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Ronnie Milsap is a multiple Grammy Award-winning country music singer and pianist. A blind performer, Milsap's songs were frequent cross-over hits during the 1970s and 1980s.
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Ronnie Milsap was born on January 16, 1944, in Robbinsville, North Carolina. Blind since birth, he was raised in a poor farming community and was schooled in classical music at the Morehead State School for the Blind in Raleigh. Milsap's debut album was released by Warner Brothers in 1971. During his career, he’s had 40 number one country hits, won six Grammys and eight Country Music Association Awards.
Country singer Ronnie Milsap was born on January 16, 1944, in the Appalachian town of Robbinsville, North Carolina. Blind since birth, Milsap spent his early childhood in an impoverished farming community. With financial support from his grandparents, he attended the Morehead State School for the Blind in Raleigh, where he was taught classical music and learned to play the piano, violin, and guitar.
Milsap continued his education at Young-Harris Junior College in Atlanta, where he studied political science. After his graduation, he was offered a scholarship to Emory University, but instead chose to pursue a professional career in music. In 1964, at the age of 20, Milsap released his first single, "Total Disaster." The following year, he relocated to Memphis, where he fronted his own rhythm and blues band. In 1970, they recorded the pop single "Loving You is a Natural Thing." The following year, Milsap released his eponymous debut album for the Warner Bros. record label.
In 1972, Milsap moved to the country music epicenter of Nashville, Tennessee; in 1973, he signed with RCA Victor. A slew of hit singles followed, including "I Hate You" (1973), "Pure Love," and "Please Don't Tell Me How the Story Ends" (both 1974). For the latter single, Milsap was awarded a Grammy for Best Male Country Vocal Performance. Furthermore, the Country Music Association named Milsap male vocalist of the year in 1974, 1976, and 1977.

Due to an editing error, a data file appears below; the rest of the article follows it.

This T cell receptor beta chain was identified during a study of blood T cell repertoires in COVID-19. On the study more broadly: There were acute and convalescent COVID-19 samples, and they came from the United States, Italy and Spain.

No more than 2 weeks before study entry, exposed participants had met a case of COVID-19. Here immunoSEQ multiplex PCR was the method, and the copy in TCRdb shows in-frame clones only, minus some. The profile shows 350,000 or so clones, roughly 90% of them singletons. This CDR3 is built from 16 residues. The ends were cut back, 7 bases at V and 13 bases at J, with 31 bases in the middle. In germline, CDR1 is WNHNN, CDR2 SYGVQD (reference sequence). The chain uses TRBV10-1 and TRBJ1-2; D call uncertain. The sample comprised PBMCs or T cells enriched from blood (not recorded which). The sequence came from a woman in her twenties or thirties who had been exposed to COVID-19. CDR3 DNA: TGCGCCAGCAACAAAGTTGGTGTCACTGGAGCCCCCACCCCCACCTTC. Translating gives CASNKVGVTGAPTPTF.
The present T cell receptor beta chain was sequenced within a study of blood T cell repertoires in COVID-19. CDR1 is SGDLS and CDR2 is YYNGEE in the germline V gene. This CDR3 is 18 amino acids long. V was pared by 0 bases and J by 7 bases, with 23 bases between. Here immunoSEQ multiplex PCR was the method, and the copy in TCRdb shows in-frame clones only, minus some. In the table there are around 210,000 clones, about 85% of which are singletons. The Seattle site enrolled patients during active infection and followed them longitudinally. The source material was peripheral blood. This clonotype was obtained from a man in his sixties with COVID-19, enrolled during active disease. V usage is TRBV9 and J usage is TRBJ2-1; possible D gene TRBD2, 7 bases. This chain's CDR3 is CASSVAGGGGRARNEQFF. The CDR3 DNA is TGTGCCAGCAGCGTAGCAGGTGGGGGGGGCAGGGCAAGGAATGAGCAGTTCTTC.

In 1981, Milsap recorded the heart wrenching ballad "Smoky Mountain Rain," which introduced him to a larger audience when it crossed over to the pop charts. He secured the same success with the songs "(There's) No Gettin' Over Me" (1981) and "Any Day Now" (1982). In 1986, Milsap won another Best Male Country Vocal Performance Grammy for the album Lost in the Fifties Tonight (1986). The following year, he shared a Best Country Vocal Performance Duet Grammy with Kenny Rogers for their collaboration on the single "Make No Mistake, She's Mine."
In 1990, Milsap published an autobiography, Almost Like a Song, which chronicled his ascent from poverty-stricken beginnings to country music superstar. He collaborated with country rock veterans Alabama to record the 1997 holiday album Christmas in Dixie. Most recently, Milsap released the album Then Sings My Soul (2009).
To date, Milsap boasts 40 No.1 country hits, six Grammy Awards, and eight Country Music Association Awards.
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